After reading this article on How to write a sentence and How to read one by Stanley Fish, I promptly downloaded the book and have had a lovely time reading it. I have a slight addiction to writing books, and I sometimes wonder if I enjoy reading about writing more than actually writing as it requires far less effort. Continue reading Wreaking havoc on the English language
I’ve written about my habit of buying writing books, which I read instead of actually writing. Buying books is not a bad habit, in fact, it is it great fun, and these are good writing books. One of my favourites is “Writing Tools – 50 essential strategies for every writer” By Roy Peter Clark.
Clark is a writing teacher on http://www.poynter.org which is a must read website for all writers and journalists. As he writes, “writing is a craft yu can learn..you need tools, not rules.”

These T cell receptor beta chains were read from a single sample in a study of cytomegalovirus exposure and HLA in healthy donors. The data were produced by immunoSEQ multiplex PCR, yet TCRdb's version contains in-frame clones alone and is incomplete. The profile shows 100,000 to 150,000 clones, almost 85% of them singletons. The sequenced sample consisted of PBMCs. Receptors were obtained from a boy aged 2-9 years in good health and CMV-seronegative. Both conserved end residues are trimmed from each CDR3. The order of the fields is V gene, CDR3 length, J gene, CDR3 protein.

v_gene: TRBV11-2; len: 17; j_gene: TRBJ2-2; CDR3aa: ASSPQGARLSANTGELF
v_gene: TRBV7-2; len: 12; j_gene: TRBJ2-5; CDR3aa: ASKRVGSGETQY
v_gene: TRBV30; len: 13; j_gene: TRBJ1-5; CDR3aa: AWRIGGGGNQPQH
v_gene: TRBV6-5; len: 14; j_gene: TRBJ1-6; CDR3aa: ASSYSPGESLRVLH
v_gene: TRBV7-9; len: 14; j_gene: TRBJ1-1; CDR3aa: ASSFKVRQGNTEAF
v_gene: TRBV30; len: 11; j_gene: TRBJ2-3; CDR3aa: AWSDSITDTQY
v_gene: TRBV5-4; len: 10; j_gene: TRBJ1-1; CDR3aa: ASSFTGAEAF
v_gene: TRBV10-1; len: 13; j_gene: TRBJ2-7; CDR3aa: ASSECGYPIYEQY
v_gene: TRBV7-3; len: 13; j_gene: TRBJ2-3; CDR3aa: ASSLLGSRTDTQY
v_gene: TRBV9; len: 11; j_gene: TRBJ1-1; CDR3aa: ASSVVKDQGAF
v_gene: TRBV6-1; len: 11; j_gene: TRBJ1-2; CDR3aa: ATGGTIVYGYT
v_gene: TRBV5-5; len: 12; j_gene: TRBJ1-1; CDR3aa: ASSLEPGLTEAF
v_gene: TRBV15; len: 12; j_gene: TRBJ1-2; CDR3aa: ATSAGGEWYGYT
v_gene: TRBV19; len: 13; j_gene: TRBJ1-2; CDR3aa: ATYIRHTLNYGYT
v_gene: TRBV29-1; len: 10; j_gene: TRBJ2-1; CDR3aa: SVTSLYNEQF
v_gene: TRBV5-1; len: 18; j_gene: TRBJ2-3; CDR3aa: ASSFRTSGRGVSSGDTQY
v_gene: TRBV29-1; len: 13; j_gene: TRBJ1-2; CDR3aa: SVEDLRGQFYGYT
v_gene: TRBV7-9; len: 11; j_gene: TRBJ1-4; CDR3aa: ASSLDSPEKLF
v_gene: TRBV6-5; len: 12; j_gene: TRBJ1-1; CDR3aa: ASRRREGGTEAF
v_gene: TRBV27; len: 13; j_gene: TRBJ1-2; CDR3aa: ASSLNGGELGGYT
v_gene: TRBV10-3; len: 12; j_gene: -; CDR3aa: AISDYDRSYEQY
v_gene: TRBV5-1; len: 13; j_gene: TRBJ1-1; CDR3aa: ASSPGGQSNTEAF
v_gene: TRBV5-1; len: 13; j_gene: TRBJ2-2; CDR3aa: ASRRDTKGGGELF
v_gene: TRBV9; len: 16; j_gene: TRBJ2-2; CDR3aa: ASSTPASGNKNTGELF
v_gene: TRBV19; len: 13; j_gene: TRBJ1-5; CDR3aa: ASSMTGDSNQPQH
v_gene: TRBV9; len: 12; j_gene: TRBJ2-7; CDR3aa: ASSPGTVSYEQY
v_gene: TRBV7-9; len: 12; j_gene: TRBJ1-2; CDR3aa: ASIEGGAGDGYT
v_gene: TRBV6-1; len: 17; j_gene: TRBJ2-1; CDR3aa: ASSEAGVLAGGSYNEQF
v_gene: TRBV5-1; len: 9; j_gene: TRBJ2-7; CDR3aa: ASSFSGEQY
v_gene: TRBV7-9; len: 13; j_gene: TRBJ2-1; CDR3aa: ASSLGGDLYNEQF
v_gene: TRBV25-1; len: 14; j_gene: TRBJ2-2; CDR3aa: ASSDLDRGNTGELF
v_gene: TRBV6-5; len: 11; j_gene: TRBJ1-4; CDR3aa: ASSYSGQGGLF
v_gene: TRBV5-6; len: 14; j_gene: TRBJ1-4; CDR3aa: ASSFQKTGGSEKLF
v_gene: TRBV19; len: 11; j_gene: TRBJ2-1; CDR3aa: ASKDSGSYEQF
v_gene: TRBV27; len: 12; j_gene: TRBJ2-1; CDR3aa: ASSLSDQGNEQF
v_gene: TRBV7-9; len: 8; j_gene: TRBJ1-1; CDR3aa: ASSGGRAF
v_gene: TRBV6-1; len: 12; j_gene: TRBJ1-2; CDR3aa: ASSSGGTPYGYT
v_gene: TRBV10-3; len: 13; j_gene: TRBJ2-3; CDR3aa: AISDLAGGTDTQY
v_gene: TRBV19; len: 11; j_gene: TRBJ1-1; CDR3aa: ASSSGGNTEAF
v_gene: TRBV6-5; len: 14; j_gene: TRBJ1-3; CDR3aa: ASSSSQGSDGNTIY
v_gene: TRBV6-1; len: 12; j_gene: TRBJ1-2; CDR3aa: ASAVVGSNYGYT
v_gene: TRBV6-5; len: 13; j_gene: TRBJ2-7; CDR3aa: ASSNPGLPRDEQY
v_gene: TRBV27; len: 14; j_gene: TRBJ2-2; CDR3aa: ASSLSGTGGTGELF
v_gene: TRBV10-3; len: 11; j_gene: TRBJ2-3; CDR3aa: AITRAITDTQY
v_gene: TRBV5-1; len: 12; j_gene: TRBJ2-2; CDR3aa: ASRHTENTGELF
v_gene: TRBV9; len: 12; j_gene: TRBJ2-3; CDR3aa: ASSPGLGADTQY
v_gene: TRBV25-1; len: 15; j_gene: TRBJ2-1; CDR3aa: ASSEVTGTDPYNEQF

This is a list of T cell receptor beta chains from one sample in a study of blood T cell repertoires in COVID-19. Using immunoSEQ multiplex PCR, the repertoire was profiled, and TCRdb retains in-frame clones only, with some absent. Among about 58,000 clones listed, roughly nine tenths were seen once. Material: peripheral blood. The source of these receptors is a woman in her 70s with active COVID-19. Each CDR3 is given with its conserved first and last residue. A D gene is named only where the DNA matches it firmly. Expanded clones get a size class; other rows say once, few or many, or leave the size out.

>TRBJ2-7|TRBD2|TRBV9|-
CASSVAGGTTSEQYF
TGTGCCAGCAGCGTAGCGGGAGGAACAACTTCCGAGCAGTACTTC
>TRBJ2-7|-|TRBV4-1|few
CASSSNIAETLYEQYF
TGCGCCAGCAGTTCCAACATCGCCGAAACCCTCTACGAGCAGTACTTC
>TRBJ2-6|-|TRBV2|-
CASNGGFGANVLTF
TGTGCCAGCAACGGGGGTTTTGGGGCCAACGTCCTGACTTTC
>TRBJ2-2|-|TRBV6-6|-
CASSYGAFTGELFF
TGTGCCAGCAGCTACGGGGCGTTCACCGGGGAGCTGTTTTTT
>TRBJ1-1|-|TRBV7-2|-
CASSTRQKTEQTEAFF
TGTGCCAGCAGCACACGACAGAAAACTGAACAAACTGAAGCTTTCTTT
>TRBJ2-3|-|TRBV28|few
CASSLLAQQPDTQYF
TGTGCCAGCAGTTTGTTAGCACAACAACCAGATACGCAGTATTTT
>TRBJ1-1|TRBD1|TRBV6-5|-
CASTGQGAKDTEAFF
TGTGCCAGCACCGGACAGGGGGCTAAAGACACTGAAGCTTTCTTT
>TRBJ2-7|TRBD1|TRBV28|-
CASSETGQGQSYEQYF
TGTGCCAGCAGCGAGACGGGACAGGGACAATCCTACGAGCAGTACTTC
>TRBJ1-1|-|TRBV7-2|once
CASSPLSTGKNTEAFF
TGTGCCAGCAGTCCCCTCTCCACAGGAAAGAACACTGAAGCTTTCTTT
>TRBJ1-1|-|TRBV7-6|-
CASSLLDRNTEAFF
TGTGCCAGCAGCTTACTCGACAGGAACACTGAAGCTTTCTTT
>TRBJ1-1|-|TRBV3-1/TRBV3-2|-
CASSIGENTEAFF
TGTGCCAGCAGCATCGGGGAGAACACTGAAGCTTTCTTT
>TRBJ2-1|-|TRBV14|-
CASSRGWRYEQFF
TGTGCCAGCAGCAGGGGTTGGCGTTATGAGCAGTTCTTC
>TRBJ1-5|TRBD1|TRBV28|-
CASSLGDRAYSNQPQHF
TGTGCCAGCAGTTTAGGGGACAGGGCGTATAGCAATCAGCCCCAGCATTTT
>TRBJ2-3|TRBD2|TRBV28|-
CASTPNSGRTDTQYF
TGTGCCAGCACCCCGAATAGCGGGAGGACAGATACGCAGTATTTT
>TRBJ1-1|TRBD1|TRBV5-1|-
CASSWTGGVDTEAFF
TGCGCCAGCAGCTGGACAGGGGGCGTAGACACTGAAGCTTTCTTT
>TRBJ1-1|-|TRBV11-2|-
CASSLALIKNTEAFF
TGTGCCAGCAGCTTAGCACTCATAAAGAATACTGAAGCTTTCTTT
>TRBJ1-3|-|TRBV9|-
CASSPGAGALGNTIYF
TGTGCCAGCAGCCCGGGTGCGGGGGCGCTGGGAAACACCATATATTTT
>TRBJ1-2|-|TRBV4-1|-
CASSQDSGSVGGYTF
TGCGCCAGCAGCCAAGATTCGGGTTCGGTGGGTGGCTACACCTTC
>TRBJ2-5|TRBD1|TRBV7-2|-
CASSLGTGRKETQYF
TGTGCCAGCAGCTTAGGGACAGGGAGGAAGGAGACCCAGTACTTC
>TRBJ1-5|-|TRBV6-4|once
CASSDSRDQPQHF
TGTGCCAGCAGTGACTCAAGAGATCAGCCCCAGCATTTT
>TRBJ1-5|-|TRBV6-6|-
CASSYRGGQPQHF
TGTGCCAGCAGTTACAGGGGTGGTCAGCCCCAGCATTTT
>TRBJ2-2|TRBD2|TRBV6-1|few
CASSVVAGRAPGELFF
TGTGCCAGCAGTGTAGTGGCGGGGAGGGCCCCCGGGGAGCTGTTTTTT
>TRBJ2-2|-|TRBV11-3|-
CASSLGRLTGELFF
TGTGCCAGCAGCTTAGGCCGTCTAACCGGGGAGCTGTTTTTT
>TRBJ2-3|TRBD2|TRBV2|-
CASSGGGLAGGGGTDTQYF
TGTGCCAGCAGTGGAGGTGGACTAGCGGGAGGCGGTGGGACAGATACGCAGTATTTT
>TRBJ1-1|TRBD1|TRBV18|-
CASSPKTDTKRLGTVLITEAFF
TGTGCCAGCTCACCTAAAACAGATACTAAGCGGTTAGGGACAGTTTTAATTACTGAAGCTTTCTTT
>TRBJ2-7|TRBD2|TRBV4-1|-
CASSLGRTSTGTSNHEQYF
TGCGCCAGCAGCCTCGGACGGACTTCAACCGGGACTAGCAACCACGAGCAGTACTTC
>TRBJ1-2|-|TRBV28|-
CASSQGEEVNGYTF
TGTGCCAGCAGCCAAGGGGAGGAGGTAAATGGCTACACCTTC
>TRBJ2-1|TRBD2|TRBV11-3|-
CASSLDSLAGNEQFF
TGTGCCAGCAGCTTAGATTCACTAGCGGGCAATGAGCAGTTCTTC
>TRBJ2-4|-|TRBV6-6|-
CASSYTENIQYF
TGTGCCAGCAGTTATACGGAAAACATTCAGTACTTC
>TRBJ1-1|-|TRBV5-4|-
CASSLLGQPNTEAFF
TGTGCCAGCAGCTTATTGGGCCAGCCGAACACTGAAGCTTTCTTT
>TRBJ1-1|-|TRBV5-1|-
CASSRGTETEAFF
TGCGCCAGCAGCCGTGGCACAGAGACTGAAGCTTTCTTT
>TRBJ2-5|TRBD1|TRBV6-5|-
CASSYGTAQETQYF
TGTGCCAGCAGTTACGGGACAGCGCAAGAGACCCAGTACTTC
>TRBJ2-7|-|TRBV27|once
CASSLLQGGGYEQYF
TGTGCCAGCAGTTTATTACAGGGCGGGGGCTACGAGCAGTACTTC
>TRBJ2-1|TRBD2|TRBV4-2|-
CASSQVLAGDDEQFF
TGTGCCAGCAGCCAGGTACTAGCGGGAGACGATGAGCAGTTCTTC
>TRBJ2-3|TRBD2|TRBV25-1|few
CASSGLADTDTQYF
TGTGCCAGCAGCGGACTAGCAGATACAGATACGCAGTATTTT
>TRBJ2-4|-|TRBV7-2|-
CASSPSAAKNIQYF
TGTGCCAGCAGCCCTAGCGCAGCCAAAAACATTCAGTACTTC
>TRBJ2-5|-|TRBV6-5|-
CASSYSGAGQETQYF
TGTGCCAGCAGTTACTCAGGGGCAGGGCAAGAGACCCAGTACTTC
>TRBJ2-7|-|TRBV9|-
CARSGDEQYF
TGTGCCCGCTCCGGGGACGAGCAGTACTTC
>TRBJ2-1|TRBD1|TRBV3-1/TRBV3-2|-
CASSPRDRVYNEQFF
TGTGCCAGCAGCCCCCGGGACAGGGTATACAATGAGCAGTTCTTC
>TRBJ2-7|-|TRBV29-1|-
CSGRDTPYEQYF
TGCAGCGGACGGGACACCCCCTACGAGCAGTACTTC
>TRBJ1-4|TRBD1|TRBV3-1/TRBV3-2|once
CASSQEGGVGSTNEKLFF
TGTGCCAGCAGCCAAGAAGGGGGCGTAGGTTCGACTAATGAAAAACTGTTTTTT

The first tool is one I often employ when trying to figure out what a story is about – begin sentences with subjects and verbs, then let weaker elements branch to the right. For example:
The Rebel Alliance destroyed the Deathstar after a pitched battle, which saw Luke Skywalker successful deploy the fatal blow through a tiny gap in the killing machine’s superstructure.
The subject is the Rebel Alliance, the verb is destroyed. Dog bites man, storms wreak havoc, politician lies, villagers rejoice are all examples.
If you can’t figure out how to start, just do simple subject verb combinations to get a structure underway, then fill in the decorative bits later.